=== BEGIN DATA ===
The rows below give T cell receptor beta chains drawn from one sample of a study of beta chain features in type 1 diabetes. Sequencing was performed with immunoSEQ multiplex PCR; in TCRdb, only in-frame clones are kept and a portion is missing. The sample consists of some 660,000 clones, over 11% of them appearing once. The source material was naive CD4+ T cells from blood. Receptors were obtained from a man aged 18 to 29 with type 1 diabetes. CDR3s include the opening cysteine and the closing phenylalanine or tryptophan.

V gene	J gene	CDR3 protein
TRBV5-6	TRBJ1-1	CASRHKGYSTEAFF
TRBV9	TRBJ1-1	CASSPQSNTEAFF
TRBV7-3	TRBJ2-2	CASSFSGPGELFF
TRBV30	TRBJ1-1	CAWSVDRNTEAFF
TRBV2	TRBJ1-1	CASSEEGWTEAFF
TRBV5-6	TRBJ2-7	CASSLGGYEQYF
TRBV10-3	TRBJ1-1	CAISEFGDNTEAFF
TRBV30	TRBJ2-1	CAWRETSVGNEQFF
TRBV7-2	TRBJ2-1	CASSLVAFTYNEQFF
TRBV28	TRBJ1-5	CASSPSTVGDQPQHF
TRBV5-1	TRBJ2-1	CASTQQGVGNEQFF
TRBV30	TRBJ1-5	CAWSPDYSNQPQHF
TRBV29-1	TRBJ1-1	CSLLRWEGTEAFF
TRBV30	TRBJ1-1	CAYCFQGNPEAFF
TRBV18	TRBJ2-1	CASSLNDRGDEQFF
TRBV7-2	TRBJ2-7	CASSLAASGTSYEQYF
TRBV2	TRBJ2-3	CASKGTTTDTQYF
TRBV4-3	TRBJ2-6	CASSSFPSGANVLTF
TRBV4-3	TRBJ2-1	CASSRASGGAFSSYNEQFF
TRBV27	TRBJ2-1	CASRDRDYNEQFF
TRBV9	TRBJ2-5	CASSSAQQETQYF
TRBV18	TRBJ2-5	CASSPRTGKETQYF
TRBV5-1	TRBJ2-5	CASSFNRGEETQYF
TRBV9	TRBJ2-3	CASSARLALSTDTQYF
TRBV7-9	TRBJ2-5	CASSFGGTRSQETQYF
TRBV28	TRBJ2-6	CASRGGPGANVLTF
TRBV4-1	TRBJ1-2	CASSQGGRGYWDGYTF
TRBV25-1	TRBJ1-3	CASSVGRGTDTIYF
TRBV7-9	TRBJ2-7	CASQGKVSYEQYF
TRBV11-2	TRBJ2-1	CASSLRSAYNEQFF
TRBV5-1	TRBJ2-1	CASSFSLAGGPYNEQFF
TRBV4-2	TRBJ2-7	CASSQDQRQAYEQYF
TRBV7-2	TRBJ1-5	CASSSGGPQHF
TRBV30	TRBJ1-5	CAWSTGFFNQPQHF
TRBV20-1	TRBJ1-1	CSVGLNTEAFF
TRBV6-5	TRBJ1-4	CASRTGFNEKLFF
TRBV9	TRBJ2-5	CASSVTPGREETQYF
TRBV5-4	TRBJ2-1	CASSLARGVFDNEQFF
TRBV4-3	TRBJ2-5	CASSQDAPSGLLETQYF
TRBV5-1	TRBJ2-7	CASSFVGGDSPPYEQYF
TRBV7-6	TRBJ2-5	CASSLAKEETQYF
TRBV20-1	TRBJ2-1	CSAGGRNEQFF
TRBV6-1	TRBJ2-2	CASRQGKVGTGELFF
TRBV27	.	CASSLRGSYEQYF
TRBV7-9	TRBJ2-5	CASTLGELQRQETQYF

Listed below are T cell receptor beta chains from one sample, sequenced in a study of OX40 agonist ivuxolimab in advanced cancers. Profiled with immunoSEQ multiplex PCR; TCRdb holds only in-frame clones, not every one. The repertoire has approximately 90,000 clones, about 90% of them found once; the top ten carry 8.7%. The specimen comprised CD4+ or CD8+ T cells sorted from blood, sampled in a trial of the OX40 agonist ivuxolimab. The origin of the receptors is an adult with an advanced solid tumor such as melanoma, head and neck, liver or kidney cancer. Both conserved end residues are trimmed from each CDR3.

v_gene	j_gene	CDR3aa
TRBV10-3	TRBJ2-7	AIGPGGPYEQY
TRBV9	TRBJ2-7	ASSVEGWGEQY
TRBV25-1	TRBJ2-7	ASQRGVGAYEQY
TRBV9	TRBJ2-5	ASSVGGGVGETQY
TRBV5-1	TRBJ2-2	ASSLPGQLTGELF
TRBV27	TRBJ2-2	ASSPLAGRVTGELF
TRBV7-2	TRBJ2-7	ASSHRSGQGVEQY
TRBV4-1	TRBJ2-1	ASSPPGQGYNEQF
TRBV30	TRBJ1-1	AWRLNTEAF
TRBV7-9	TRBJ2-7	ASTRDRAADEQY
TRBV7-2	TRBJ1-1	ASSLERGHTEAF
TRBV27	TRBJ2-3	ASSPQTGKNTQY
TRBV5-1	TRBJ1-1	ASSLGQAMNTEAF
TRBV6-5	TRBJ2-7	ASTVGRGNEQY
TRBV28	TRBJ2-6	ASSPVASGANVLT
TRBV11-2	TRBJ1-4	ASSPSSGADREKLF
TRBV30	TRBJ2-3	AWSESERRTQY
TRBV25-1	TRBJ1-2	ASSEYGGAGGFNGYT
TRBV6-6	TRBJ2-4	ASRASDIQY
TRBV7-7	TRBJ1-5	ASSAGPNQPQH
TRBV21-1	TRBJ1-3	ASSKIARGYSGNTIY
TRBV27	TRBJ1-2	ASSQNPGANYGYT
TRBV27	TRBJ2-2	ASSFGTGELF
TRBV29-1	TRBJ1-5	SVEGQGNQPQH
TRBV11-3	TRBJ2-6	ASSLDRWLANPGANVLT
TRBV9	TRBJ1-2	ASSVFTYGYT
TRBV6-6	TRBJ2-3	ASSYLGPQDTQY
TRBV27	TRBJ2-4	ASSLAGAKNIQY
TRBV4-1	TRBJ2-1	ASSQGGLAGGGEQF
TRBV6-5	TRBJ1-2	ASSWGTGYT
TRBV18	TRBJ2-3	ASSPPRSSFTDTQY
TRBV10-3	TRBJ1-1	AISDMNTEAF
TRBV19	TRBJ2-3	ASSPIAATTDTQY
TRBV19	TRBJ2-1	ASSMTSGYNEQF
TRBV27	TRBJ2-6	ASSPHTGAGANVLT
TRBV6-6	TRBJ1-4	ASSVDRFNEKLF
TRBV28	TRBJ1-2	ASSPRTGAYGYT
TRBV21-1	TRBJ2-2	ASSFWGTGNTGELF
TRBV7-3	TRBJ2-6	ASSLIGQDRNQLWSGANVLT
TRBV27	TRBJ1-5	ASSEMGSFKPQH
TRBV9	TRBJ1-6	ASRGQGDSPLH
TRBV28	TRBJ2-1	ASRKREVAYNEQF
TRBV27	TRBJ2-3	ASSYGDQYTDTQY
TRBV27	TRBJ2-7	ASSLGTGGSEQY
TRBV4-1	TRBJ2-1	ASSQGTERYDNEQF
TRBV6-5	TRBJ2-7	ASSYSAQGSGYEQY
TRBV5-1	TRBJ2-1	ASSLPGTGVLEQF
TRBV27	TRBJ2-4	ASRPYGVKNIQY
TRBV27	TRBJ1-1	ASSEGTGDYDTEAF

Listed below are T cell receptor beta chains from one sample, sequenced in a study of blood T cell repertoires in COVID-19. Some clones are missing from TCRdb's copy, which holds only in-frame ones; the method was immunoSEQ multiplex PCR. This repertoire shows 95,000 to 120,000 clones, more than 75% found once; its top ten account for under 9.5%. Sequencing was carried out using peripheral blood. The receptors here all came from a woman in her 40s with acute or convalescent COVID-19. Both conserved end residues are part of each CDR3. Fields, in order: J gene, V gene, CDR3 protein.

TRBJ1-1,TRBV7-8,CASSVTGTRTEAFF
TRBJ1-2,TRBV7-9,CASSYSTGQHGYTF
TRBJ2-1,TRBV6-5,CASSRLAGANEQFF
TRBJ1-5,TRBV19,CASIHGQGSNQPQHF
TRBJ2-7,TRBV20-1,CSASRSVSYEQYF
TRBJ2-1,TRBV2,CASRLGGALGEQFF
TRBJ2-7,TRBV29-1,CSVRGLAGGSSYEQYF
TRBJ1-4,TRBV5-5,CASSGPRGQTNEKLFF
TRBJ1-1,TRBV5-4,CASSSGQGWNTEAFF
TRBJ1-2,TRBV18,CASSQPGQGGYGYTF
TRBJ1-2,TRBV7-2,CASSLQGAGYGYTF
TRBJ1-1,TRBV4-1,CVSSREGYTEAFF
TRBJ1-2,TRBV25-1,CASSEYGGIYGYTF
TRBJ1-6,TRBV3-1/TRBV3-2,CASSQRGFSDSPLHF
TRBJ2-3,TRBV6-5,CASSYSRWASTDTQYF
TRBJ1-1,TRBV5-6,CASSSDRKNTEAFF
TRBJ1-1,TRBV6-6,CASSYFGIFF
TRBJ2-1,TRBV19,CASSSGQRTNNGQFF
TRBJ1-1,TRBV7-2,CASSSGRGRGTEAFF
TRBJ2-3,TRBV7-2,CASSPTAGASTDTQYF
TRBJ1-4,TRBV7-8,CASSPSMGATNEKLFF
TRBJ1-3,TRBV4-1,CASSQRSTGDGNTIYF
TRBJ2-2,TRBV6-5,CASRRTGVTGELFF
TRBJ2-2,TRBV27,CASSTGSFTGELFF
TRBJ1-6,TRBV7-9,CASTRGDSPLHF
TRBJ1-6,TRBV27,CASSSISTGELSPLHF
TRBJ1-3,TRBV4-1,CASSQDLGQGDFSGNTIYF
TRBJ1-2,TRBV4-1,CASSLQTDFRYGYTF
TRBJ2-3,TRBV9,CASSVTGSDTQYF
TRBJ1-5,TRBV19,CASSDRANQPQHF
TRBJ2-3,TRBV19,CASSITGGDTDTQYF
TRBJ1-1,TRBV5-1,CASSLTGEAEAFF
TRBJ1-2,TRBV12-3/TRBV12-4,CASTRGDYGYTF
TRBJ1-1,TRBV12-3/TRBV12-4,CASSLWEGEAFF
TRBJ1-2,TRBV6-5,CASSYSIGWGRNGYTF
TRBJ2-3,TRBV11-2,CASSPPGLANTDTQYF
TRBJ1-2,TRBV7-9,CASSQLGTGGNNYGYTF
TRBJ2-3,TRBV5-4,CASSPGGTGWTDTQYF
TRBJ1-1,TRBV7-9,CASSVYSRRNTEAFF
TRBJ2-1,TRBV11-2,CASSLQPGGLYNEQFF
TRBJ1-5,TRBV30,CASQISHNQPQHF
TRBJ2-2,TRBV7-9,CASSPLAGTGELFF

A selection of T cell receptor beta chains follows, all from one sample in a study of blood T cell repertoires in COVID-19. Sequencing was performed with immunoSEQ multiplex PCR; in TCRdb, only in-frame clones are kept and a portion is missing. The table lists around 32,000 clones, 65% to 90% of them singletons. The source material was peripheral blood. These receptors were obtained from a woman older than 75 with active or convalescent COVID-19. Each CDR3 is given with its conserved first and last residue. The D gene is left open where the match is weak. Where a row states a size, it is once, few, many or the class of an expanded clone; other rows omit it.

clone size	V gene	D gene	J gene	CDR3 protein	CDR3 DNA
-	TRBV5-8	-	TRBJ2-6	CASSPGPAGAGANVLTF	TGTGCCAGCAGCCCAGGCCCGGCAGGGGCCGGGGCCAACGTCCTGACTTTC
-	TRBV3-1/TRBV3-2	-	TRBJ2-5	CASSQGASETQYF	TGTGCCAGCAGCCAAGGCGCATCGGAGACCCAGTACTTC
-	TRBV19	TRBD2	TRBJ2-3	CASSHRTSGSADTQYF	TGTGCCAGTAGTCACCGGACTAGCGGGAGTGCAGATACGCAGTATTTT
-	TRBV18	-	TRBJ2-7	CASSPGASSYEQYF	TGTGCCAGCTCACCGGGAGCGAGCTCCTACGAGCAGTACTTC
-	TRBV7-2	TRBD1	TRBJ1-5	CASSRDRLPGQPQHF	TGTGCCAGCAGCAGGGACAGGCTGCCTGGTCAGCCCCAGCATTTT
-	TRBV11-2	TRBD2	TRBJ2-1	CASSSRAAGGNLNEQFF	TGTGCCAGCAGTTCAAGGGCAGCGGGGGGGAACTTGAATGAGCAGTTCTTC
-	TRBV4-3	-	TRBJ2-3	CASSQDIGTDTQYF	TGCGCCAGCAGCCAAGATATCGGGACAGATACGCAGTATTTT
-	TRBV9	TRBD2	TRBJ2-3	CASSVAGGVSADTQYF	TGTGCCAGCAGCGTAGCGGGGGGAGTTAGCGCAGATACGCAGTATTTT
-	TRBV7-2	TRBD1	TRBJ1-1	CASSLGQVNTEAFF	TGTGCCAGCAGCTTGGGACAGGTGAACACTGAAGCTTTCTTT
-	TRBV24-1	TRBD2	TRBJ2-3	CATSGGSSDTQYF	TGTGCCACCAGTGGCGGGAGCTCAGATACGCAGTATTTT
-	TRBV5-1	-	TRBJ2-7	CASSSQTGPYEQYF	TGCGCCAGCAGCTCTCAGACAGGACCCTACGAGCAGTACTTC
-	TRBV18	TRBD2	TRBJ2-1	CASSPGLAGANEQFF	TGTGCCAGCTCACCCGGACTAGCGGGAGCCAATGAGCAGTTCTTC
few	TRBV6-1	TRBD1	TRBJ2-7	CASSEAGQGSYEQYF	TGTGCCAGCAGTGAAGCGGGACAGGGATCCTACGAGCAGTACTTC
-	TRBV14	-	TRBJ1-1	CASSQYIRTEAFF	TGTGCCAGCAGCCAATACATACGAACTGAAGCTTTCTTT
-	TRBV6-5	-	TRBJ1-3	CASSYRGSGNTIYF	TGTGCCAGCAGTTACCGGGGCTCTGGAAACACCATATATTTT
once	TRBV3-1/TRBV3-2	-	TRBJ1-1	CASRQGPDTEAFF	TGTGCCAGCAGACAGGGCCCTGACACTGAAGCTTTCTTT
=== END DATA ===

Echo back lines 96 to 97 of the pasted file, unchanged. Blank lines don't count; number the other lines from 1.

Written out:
TRBV5-1	TRBJ2-1	ASSLPGTGVLEQF
TRBV27	TRBJ2-4	ASRPYGVKNIQY